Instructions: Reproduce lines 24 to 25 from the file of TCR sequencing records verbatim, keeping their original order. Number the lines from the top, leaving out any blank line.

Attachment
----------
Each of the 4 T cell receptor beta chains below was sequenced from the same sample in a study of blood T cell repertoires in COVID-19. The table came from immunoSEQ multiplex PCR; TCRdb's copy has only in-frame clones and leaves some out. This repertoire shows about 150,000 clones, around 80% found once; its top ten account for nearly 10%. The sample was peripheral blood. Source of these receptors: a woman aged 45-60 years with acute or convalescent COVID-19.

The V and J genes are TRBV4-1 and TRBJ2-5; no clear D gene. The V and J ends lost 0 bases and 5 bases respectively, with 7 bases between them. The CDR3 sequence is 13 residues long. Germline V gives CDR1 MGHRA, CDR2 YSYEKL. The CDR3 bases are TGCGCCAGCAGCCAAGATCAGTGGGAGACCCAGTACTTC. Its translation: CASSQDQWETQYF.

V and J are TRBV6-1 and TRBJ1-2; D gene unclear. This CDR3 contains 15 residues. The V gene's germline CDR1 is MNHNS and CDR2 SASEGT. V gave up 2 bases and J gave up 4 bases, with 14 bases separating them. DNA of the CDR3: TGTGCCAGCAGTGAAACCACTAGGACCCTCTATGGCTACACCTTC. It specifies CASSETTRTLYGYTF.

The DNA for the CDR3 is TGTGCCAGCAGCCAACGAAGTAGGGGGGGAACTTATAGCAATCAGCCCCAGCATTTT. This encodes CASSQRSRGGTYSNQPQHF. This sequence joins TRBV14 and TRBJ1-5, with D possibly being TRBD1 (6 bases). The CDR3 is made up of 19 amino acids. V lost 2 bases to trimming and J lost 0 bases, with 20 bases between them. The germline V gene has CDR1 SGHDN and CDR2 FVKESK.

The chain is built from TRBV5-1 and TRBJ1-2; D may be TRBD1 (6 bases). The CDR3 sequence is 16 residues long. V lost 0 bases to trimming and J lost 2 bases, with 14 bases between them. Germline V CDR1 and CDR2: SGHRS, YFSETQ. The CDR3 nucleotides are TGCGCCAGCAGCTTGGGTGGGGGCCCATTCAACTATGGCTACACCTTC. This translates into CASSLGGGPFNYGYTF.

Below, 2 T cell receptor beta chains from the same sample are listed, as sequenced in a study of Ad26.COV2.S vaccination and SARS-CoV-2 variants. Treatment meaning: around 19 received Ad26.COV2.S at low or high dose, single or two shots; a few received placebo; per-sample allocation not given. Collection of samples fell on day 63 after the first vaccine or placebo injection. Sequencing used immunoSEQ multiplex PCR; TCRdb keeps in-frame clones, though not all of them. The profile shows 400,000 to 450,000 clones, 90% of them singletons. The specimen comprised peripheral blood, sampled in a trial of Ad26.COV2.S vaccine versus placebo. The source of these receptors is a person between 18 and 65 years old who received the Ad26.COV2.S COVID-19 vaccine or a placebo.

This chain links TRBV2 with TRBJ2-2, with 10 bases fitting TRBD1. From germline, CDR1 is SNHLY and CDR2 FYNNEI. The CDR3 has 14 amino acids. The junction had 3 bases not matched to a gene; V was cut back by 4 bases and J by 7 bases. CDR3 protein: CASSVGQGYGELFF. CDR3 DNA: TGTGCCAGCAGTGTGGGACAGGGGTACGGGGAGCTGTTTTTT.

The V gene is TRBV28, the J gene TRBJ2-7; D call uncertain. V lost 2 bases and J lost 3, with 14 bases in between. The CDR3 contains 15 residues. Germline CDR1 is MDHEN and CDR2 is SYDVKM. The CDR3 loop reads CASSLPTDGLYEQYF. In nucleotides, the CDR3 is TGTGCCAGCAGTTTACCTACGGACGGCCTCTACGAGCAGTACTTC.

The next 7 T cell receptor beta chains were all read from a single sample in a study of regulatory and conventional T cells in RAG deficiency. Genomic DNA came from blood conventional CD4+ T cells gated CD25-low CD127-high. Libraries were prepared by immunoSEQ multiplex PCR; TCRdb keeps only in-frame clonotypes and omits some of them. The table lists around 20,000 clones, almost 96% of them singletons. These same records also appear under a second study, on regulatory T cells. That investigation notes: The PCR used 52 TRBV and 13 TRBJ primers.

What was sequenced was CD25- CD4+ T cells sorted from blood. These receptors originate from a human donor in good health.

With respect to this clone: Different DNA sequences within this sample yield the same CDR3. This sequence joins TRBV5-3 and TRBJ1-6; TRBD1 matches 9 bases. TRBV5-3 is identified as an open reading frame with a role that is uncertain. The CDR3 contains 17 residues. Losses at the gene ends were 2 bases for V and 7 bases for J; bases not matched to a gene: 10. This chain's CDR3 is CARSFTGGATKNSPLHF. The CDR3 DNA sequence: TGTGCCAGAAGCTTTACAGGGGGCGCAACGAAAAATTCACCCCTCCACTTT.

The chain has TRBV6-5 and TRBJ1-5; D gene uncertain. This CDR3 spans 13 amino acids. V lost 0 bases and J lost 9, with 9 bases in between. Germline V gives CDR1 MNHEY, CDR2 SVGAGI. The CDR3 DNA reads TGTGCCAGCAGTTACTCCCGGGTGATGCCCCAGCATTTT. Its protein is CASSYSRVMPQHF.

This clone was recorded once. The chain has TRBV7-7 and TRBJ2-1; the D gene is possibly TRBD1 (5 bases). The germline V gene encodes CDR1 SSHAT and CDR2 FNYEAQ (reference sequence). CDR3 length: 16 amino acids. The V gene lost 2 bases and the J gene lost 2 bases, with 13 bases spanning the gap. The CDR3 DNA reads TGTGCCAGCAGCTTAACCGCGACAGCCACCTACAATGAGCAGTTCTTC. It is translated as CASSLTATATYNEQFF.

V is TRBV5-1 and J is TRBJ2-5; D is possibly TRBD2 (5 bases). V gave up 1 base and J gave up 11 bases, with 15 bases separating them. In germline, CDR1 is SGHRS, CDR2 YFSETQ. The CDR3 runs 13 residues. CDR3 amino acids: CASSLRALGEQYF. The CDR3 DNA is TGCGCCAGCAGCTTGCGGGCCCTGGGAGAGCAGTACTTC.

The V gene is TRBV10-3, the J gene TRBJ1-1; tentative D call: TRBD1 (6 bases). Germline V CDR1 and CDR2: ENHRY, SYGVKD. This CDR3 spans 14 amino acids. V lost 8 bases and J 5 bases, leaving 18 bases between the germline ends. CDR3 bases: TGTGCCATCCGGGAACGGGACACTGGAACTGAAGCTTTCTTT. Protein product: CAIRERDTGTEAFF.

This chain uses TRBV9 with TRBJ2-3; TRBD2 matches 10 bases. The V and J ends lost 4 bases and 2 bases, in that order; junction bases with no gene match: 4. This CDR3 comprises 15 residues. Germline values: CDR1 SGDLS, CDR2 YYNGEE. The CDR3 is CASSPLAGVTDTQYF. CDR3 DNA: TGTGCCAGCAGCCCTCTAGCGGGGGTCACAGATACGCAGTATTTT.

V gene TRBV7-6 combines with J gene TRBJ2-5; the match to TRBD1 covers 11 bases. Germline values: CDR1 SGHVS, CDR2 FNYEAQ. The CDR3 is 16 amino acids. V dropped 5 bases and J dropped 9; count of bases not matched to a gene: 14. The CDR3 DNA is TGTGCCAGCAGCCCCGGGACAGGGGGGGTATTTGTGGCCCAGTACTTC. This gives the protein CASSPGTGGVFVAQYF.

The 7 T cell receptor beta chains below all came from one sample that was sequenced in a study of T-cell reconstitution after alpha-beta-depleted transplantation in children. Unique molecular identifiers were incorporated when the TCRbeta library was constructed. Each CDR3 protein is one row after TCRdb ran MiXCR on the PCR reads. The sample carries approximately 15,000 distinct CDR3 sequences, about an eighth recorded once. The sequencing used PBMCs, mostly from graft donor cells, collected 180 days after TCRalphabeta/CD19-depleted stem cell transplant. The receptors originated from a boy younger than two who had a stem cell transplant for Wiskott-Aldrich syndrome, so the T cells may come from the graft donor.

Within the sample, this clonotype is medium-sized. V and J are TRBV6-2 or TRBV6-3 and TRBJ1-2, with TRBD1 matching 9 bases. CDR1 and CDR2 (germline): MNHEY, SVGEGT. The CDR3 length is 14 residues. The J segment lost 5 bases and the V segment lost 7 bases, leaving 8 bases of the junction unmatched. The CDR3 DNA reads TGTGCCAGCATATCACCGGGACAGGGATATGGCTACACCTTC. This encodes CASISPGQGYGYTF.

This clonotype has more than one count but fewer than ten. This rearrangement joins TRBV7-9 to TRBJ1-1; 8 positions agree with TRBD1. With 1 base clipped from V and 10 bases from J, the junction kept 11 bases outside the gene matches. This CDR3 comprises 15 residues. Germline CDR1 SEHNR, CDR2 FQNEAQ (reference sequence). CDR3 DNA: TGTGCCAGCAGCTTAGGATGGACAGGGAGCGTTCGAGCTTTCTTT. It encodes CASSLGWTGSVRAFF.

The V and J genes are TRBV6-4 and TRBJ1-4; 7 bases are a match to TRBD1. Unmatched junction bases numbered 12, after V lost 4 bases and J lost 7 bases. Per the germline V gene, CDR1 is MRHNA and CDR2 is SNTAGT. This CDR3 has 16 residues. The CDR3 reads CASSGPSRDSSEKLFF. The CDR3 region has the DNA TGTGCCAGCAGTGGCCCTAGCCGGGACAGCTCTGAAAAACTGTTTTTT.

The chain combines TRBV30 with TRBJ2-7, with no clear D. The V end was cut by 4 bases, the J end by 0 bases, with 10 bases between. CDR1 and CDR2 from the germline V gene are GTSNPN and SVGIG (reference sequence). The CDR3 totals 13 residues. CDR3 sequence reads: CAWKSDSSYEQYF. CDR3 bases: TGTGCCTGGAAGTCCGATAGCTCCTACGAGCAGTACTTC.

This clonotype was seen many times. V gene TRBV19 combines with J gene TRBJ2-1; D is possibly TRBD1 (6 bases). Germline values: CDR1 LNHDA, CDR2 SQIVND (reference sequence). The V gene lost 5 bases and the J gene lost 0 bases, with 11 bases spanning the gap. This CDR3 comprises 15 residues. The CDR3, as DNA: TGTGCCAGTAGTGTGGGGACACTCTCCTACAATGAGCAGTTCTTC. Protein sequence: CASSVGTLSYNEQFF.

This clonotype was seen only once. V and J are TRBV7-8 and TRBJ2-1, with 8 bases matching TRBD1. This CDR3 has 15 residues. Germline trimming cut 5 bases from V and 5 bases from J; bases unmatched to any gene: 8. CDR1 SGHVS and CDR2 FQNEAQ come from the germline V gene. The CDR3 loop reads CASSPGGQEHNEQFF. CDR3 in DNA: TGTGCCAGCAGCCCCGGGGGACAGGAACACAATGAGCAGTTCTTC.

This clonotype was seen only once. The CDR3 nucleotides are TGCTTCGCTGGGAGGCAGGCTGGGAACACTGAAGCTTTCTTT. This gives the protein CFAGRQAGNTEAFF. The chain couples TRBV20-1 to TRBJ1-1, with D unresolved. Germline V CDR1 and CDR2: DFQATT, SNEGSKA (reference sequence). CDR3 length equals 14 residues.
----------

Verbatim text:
This clonotype was seen only once. V and J are TRBV7-8 and TRBJ2-1, with 8 bases matching TRBD1. This CDR3 has 15 residues. Germline trimming cut 5 bases from V and 5 bases from J; bases unmatched to any gene: 8. CDR1 SGHVS and CDR2 FQNEAQ come from the germline V gene. The CDR3 loop reads CASSPGGQEHNEQFF. CDR3 in DNA: TGTGCCAGCAGCCCCGGGGGACAGGAACACAATGAGCAGTTCTTC.

This clonotype was seen only once. The CDR3 nucleotides are TGCTTCGCTGGGAGGCAGGCTGGGAACACTGAAGCTTTCTTT. This gives the protein CFAGRQAGNTEAFF. The chain couples TRBV20-1 to TRBJ1-1, with D unresolved. Germline V CDR1 and CDR2: DFQATT, SNEGSKA (reference sequence). CDR3 length equals 14 residues.